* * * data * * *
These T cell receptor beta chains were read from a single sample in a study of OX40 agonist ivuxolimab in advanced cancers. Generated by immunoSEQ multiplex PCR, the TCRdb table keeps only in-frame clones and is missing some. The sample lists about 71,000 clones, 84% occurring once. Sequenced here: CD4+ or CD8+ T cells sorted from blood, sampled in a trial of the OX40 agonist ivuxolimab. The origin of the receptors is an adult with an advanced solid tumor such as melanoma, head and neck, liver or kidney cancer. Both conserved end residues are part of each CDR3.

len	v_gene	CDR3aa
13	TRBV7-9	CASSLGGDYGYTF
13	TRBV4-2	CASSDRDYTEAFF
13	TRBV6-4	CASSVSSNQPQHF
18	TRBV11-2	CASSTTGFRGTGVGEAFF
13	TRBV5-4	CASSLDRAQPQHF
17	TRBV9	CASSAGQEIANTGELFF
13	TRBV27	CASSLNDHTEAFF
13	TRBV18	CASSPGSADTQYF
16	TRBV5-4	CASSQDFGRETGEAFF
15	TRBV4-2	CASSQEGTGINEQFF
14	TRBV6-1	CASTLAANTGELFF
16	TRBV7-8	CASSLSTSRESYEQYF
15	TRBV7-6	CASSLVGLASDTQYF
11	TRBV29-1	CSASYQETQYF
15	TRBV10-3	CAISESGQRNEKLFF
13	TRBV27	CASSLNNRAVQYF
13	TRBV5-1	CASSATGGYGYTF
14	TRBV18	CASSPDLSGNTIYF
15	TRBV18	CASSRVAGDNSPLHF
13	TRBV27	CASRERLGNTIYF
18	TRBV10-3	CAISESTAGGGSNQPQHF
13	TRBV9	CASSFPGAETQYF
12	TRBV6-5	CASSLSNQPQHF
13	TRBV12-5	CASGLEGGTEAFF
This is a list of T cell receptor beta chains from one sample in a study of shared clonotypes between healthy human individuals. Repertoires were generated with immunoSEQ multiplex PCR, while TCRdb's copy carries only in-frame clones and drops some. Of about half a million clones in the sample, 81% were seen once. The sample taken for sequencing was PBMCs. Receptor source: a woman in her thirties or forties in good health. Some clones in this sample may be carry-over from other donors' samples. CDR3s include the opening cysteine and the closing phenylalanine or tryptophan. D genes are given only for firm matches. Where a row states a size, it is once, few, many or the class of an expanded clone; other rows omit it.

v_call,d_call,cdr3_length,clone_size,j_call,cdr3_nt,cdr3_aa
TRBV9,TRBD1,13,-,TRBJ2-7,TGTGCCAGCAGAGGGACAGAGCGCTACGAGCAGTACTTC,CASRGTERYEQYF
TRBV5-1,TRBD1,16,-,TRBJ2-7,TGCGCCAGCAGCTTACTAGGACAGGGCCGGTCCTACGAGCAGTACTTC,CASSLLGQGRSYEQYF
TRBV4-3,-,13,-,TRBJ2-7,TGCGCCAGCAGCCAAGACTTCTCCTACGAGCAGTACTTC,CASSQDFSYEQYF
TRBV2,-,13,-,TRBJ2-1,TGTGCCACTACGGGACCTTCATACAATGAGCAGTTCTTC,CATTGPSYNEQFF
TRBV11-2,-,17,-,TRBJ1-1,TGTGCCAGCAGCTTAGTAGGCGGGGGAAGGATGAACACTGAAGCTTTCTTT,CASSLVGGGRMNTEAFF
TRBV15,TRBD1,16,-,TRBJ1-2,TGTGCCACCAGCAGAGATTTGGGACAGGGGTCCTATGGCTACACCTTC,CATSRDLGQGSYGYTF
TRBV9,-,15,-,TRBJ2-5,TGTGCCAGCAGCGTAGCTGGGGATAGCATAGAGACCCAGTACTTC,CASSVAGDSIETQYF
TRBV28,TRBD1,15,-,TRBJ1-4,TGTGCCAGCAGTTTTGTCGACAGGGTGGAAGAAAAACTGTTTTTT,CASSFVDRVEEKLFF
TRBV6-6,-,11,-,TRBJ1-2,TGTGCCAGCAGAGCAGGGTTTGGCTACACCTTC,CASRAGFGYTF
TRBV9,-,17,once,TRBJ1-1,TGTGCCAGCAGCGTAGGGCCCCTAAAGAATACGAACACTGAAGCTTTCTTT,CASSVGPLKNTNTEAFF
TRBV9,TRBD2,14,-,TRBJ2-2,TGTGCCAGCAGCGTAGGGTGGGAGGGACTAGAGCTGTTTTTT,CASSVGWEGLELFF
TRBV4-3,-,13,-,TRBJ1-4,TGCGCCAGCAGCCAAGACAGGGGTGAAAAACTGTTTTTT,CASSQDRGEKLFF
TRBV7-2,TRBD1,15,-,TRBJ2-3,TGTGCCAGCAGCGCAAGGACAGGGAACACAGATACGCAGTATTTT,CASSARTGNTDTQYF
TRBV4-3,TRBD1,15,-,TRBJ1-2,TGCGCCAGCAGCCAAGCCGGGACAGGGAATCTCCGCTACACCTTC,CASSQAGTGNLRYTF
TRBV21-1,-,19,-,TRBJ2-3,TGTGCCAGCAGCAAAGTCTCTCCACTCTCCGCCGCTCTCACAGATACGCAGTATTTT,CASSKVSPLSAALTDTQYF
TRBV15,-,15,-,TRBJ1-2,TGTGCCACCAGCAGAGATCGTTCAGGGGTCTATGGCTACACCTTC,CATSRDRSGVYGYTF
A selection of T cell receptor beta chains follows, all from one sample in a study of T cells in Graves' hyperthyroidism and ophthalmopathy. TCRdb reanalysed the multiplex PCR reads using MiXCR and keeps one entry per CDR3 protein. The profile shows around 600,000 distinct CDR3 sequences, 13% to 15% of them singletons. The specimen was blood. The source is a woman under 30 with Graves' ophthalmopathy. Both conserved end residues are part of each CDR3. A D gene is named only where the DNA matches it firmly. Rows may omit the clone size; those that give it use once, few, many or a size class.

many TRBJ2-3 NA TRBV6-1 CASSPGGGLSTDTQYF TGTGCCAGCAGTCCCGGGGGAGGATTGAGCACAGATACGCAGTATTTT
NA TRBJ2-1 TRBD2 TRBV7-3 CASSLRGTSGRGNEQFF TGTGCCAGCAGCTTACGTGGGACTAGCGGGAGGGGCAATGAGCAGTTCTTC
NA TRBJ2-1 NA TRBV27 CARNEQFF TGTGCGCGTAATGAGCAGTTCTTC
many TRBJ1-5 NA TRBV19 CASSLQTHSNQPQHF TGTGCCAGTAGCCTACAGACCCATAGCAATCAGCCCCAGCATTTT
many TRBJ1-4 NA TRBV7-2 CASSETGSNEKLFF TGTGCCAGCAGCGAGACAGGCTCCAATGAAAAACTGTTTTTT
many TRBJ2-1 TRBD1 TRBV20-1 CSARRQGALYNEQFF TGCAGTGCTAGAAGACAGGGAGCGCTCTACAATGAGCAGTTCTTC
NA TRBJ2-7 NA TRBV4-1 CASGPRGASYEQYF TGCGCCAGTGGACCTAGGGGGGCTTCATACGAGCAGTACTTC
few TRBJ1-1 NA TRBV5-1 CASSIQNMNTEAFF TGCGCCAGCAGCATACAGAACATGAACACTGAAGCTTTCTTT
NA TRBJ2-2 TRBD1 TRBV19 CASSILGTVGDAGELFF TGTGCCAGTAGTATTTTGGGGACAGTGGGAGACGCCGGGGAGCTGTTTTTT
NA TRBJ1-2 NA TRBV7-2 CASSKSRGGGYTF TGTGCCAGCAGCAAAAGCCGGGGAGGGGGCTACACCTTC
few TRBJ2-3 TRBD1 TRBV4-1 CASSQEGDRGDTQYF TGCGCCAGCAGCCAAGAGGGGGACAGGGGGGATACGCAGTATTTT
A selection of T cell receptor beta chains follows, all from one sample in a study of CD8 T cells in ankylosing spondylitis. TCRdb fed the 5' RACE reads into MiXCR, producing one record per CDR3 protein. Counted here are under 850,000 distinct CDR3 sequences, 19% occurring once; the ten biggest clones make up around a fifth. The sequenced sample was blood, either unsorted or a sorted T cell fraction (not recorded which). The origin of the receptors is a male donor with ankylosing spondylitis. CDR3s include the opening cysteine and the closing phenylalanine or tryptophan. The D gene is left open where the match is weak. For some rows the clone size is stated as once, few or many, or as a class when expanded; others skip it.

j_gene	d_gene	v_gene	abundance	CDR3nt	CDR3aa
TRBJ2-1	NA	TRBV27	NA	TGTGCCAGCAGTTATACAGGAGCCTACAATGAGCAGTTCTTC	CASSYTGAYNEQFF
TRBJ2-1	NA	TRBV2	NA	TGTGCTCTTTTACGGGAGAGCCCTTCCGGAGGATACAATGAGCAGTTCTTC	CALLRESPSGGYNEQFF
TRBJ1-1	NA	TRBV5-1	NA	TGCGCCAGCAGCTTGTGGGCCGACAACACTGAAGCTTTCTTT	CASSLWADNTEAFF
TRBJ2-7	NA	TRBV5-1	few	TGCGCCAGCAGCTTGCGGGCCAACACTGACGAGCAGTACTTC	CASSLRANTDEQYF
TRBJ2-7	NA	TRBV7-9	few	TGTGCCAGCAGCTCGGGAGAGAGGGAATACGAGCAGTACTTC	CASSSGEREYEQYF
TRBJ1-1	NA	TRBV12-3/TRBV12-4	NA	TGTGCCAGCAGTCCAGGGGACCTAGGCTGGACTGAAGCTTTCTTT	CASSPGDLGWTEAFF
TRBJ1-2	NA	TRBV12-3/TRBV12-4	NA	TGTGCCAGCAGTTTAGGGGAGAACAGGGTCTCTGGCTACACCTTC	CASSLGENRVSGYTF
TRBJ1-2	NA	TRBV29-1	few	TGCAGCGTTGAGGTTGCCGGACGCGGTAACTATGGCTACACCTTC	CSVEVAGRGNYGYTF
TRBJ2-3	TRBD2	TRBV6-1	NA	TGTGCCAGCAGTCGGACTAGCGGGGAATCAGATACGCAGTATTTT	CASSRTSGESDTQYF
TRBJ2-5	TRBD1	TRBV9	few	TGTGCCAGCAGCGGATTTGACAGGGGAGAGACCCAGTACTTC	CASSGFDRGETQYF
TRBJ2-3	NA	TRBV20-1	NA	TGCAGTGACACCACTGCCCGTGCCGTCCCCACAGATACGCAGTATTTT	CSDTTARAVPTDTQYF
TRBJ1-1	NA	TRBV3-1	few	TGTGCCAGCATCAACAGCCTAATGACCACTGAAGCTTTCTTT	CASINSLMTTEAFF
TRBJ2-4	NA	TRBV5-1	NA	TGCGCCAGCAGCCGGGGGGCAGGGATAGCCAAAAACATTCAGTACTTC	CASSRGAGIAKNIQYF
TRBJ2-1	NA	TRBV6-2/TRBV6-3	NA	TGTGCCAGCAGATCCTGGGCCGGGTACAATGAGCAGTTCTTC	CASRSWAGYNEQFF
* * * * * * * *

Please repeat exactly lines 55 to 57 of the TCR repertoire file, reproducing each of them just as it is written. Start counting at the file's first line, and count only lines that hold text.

NA TRBJ1-2 NA TRBV7-2 CASSKSRGGGYTF TGTGCCAGCAGCAAAAGCCGGGGAGGGGGCTACACCTTC
few TRBJ2-3 TRBD1 TRBV4-1 CASSQEGDRGDTQYF TGCGCCAGCAGCCAAGAGGGGGACAGGGGGGATACGCAGTATTTT
A selection of T cell receptor beta chains follows, all from one sample in a study of CD8 T cells in ankylosing spondylitis. TCRdb fed the 5' RACE reads into MiXCR, producing one record per CDR3 protein. Counted here are under 850,000 distinct CDR3 sequences, 19% occurring once; the ten biggest clones make up around a fifth. The sequenced sample was blood, either unsorted or a sorted T cell fraction (not recorded which). The origin of the receptors is a male donor with ankylosing spondylitis. CDR3s include the opening cysteine and the closing phenylalanine or tryptophan. The D gene is left open where the match is weak. For some rows the clone size is stated as once, few or many, or as a class when expanded; others skip it.